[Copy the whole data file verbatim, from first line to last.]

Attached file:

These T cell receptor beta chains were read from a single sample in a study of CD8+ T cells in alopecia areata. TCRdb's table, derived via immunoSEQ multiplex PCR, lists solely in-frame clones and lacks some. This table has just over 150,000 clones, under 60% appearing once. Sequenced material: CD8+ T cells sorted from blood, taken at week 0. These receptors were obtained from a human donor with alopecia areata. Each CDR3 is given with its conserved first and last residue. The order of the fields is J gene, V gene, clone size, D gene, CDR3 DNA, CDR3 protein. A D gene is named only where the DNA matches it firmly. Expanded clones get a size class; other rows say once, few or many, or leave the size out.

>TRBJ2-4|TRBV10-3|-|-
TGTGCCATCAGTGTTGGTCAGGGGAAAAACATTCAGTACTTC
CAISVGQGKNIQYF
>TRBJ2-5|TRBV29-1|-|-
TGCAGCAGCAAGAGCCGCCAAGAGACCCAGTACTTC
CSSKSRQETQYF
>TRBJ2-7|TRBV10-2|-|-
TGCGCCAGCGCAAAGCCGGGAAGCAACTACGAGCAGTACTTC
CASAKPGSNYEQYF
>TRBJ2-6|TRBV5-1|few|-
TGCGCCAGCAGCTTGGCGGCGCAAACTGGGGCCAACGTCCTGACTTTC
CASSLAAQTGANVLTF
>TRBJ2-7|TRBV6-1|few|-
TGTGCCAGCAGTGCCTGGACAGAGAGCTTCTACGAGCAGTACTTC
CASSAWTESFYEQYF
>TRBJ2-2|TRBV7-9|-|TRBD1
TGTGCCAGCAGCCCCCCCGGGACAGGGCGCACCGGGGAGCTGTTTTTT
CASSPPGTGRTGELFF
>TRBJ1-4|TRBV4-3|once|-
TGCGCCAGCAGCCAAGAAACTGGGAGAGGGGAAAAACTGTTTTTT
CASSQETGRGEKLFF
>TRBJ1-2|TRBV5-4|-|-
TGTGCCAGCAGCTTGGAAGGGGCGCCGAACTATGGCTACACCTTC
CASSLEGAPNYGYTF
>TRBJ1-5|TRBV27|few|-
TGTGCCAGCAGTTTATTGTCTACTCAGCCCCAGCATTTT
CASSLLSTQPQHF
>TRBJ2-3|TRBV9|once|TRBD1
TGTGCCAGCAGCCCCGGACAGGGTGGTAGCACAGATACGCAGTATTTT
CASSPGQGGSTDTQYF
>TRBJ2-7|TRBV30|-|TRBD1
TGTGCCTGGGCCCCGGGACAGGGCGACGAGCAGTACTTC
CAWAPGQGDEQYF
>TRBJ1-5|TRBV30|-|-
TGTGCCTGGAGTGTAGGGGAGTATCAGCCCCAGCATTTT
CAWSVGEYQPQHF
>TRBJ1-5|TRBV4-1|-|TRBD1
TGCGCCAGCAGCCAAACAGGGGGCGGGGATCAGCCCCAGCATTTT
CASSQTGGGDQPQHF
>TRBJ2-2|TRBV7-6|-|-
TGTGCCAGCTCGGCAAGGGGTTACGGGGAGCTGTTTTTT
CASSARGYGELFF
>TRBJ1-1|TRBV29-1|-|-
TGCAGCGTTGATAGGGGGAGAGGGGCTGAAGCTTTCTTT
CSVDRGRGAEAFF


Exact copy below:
These T cell receptor beta chains were read from a single sample in a study of CD8+ T cells in alopecia areata. TCRdb's table, derived via immunoSEQ multiplex PCR, lists solely in-frame clones and lacks some. This table has just over 150,000 clones, under 60% appearing once. Sequenced material: CD8+ T cells sorted from blood, taken at week 0. These receptors were obtained from a human donor with alopecia areata. Each CDR3 is given with its conserved first and last residue. The order of the fields is J gene, V gene, clone size, D gene, CDR3 DNA, CDR3 protein. A D gene is named only where the DNA matches it firmly. Expanded clones get a size class; other rows say once, few or many, or leave the size out.

>TRBJ2-4|TRBV10-3|-|-
TGTGCCATCAGTGTTGGTCAGGGGAAAAACATTCAGTACTTC
CAISVGQGKNIQYF
>TRBJ2-5|TRBV29-1|-|-
TGCAGCAGCAAGAGCCGCCAAGAGACCCAGTACTTC
CSSKSRQETQYF
>TRBJ2-7|TRBV10-2|-|-
TGCGCCAGCGCAAAGCCGGGAAGCAACTACGAGCAGTACTTC
CASAKPGSNYEQYF
>TRBJ2-6|TRBV5-1|few|-
TGCGCCAGCAGCTTGGCGGCGCAAACTGGGGCCAACGTCCTGACTTTC
CASSLAAQTGANVLTF
>TRBJ2-7|TRBV6-1|few|-
TGTGCCAGCAGTGCCTGGACAGAGAGCTTCTACGAGCAGTACTTC
CASSAWTESFYEQYF
>TRBJ2-2|TRBV7-9|-|TRBD1
TGTGCCAGCAGCCCCCCCGGGACAGGGCGCACCGGGGAGCTGTTTTTT
CASSPPGTGRTGELFF
>TRBJ1-4|TRBV4-3|once|-
TGCGCCAGCAGCCAAGAAACTGGGAGAGGGGAAAAACTGTTTTTT
CASSQETGRGEKLFF
>TRBJ1-2|TRBV5-4|-|-
TGTGCCAGCAGCTTGGAAGGGGCGCCGAACTATGGCTACACCTTC
CASSLEGAPNYGYTF
>TRBJ1-5|TRBV27|few|-
TGTGCCAGCAGTTTATTGTCTACTCAGCCCCAGCATTTT
CASSLLSTQPQHF
>TRBJ2-3|TRBV9|once|TRBD1
TGTGCCAGCAGCCCCGGACAGGGTGGTAGCACAGATACGCAGTATTTT
CASSPGQGGSTDTQYF
>TRBJ2-7|TRBV30|-|TRBD1
TGTGCCTGGGCCCCGGGACAGGGCGACGAGCAGTACTTC
CAWAPGQGDEQYF
>TRBJ1-5|TRBV30|-|-
TGTGCCTGGAGTGTAGGGGAGTATCAGCCCCAGCATTTT
CAWSVGEYQPQHF
>TRBJ1-5|TRBV4-1|-|TRBD1
TGCGCCAGCAGCCAAACAGGGGGCGGGGATCAGCCCCAGCATTTT
CASSQTGGGDQPQHF
>TRBJ2-2|TRBV7-6|-|-
TGTGCCAGCTCGGCAAGGGGTTACGGGGAGCTGTTTTTT
CASSARGYGELFF
>TRBJ1-1|TRBV29-1|-|-
TGCAGCGTTGATAGGGGGAGAGGGGCTGAAGCTTTCTTT
CSVDRGRGAEAFF